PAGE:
The election campaign is beginning to resemble the trenches of the First World War: full of mud and noise, but neither side breaking out.
Last week’s big push by the Tories – to frighten voters with the prospect of a Miliband government beholden to the SNP – has failed to puncture Labour’s defences.
Indeed, little has changed since the start of the year. Small surges of support have never lasted. The Conservatives have so far failed to exploit their two big advantages: the electorate’s preference for David Cameron as Prime Minister, and the Tories’ continuing lead on economic competence. If anything, the Conservatives are slipping backwards: at 32% their support is their lowest for four weeks.
They should not be surprised. Just 14 per cent of the public think the Tories have run the best campaign in the current election, a little behind Labour, on 17%, and way behind the Scottish National Party on 26%. The Conservatives have failed even to enthuse their own supporters; just 39% of them reckon their own party’s campaign is best.
It’s a measure of the Tories’ failure to maximise their vote that when we ask people who they would support if Boris Johnson led his party, he converts a two-point deficit into a three-point lead.
An insight into the Conservatives’ performance is provided by the results of a tracking question that YouGov has posed every day since Easter. We ask people whether they have noticed anything positive or negative about Labour or the Conservatives. People who reply “yes” to any of these questions are invited to tell us, in their own words, what it was.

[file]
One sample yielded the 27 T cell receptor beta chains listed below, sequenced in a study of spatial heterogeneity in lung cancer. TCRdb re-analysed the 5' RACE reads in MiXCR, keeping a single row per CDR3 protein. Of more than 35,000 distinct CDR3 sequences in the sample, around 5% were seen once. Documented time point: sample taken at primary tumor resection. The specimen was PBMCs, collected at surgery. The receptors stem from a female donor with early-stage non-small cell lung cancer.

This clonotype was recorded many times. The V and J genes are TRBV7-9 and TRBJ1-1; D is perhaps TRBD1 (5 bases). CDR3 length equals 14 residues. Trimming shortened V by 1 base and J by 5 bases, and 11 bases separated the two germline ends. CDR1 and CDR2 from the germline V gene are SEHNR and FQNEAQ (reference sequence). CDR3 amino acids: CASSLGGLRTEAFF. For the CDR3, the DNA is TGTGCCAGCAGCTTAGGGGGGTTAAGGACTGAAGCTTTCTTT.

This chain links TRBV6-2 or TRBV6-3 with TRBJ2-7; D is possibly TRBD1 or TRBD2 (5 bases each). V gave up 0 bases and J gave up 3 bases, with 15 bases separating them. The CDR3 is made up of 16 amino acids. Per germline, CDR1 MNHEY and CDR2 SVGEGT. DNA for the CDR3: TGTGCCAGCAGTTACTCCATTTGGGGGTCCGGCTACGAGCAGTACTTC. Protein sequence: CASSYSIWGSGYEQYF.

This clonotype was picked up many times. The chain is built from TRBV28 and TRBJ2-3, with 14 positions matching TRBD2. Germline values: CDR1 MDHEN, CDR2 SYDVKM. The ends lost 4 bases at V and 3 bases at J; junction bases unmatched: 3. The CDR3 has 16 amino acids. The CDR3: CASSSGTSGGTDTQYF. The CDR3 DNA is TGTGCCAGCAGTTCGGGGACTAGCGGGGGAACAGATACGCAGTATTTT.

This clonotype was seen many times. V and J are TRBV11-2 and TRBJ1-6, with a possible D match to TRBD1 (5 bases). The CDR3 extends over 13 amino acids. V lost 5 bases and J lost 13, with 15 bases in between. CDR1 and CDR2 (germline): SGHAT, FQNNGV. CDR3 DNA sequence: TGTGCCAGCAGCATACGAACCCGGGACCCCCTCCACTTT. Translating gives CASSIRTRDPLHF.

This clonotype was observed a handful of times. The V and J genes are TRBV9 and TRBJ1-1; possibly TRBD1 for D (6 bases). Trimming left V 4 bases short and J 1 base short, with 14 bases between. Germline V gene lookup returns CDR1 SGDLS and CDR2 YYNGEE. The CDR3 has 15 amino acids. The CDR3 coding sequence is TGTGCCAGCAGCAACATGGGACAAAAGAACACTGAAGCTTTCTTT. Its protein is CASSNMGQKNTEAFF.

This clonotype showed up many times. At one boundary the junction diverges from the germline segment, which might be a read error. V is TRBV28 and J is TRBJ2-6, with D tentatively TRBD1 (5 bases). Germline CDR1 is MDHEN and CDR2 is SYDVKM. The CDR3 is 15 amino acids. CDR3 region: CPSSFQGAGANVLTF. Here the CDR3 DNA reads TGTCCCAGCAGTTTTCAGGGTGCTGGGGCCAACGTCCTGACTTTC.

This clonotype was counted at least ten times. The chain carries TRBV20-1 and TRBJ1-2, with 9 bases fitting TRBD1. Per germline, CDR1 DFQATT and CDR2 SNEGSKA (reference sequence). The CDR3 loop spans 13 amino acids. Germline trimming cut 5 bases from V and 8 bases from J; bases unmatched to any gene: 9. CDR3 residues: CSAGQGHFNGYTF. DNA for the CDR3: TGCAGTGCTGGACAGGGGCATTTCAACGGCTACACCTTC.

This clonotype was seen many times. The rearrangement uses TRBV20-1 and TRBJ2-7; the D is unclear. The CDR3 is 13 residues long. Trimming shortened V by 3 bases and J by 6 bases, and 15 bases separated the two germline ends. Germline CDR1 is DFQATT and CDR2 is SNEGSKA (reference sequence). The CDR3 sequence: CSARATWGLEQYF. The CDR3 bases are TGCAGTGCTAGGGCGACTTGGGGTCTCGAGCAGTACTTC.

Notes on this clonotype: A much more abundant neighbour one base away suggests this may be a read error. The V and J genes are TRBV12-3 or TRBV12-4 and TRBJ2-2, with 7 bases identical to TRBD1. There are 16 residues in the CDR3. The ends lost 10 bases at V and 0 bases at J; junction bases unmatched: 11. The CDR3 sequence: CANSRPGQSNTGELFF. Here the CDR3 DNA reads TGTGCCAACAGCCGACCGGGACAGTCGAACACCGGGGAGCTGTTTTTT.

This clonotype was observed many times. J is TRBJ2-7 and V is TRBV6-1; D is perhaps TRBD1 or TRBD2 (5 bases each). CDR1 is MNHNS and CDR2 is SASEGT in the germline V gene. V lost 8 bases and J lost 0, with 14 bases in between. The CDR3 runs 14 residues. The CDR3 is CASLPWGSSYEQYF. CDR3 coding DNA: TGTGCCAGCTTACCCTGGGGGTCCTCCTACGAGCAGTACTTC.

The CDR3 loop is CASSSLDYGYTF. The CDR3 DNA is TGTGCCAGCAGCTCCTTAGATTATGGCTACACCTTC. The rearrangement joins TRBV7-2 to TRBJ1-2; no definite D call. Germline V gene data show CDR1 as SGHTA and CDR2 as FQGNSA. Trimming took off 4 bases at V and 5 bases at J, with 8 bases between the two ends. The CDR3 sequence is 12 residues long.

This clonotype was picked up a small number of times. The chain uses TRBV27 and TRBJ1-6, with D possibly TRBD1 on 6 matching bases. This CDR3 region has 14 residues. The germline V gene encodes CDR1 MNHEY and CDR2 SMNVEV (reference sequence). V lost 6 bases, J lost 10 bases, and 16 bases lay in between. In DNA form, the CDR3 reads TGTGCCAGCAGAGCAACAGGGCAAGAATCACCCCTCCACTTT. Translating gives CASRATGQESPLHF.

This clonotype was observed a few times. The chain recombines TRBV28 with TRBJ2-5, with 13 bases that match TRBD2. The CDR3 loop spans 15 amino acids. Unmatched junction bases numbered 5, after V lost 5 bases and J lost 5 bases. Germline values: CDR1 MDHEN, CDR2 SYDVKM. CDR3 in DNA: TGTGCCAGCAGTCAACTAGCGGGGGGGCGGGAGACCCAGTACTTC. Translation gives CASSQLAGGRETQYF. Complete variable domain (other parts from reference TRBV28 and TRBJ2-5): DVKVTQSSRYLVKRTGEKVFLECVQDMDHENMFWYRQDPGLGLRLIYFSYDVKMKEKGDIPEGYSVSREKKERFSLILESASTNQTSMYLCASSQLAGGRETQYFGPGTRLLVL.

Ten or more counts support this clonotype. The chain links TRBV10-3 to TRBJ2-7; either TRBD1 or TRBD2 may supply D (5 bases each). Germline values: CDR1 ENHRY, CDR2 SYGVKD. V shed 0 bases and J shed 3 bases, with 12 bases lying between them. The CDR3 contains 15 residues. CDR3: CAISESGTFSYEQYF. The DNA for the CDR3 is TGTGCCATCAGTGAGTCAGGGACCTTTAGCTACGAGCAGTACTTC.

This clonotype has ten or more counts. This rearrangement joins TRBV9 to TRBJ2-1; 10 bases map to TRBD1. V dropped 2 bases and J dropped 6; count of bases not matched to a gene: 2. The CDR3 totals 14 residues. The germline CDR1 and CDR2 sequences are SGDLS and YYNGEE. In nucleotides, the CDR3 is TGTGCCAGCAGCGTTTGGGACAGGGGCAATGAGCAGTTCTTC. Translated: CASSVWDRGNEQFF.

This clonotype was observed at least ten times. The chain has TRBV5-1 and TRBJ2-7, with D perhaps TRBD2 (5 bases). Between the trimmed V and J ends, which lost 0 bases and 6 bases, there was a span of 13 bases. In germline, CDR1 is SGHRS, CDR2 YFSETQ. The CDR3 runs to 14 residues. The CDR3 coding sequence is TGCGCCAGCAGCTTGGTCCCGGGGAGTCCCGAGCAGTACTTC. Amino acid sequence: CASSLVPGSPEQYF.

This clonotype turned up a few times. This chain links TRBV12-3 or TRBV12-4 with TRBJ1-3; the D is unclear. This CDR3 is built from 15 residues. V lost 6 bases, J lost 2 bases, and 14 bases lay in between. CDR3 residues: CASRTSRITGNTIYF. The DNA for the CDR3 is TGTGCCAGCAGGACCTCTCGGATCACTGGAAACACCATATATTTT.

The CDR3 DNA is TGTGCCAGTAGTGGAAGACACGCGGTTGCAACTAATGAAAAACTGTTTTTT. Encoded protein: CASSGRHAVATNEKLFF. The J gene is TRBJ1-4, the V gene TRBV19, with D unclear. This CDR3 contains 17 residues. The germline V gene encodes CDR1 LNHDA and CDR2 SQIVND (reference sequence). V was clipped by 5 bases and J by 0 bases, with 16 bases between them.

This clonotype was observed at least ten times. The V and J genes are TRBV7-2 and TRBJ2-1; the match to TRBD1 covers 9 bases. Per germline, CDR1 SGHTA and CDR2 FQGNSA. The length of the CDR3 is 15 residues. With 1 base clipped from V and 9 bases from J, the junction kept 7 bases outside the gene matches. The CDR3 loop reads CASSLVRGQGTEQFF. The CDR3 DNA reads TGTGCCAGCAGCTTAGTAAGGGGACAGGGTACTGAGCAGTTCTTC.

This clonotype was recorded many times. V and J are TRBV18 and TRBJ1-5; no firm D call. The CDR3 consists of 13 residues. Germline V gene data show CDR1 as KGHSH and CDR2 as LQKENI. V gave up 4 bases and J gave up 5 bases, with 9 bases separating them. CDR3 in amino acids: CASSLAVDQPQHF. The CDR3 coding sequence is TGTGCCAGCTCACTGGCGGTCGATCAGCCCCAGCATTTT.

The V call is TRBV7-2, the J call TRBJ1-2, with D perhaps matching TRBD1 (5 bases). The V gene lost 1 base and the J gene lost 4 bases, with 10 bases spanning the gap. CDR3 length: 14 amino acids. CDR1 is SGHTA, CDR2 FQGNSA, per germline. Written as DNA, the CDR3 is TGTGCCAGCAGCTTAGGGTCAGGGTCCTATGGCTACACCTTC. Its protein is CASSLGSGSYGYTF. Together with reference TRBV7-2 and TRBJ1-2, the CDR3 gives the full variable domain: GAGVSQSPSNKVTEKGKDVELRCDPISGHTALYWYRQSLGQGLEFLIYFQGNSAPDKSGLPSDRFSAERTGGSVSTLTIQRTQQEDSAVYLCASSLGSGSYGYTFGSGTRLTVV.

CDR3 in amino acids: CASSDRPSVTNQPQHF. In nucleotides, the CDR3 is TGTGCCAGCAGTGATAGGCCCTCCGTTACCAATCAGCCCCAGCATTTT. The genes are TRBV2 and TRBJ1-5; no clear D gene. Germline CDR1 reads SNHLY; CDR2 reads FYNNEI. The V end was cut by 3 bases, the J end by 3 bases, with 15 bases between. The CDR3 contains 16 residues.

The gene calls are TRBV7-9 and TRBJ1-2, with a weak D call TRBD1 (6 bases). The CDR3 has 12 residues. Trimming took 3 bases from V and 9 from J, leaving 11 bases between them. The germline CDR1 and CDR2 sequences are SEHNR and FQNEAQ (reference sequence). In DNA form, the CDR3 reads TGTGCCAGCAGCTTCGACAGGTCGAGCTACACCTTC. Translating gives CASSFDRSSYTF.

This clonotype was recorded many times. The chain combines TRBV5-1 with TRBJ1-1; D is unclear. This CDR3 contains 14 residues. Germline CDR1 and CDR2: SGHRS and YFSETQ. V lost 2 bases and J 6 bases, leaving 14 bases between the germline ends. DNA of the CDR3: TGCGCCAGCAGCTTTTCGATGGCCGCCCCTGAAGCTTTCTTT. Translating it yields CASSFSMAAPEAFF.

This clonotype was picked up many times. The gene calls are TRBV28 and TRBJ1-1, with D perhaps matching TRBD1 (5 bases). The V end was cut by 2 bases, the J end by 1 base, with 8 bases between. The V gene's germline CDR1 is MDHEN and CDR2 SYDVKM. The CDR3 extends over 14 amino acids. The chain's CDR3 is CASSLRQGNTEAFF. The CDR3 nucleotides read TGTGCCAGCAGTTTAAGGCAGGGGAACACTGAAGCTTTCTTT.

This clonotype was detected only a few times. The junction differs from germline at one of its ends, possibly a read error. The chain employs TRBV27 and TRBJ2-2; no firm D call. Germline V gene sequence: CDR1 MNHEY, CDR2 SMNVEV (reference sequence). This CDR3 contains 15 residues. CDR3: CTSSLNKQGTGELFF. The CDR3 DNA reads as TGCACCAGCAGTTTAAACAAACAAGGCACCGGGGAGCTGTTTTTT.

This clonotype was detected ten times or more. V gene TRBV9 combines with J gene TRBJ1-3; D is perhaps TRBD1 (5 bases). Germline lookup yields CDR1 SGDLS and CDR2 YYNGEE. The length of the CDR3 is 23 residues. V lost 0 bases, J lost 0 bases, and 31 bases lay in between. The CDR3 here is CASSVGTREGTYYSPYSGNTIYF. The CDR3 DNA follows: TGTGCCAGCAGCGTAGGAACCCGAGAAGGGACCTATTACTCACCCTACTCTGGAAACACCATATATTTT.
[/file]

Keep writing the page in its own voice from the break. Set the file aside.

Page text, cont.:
Two big lessons emerge. The first is that every day, far more people tick the “negative” than the “positive “ box for the Tories, whereas Labour’s figures are generally in balance. Scaling up our findings to the electorate as a whole, 6-7 million people each day generally commend the Conservatives for something positive, while 11-12 million notice something negative.
For Labour, the daily average has been around 8 million both positive and negative.
Secondly, Labour’s top issue, health, has consistently generated far more spontaneous positive mentions than the Conservatives’ top issue on the economy. Since last weekend, average of 2.5 million people a day has credited Labour with saying something positive about health, while the Tory average for the economy is just half that: 1.2 million.
Our findings also suggest that this week Conservatives have backfired in their charge that a Labour would rely on the SNP. At the peak of the row, on Tuesday and Wednesday, almost three million people cited this as a reason to feel negative about Labour – but it made far more, almost five million, feel more negative about the Tories. By yesterday [Friday], both figure were down, but the Tory negative mentions, 3.3m, still massively outnumbered the 1.4m who gave it as a reason to think negatively about Labour.
All that said, Labour has been unable to take a decisive lead by fighting on the NHS, living standards and the Tories’ persistent image as a party for the rich.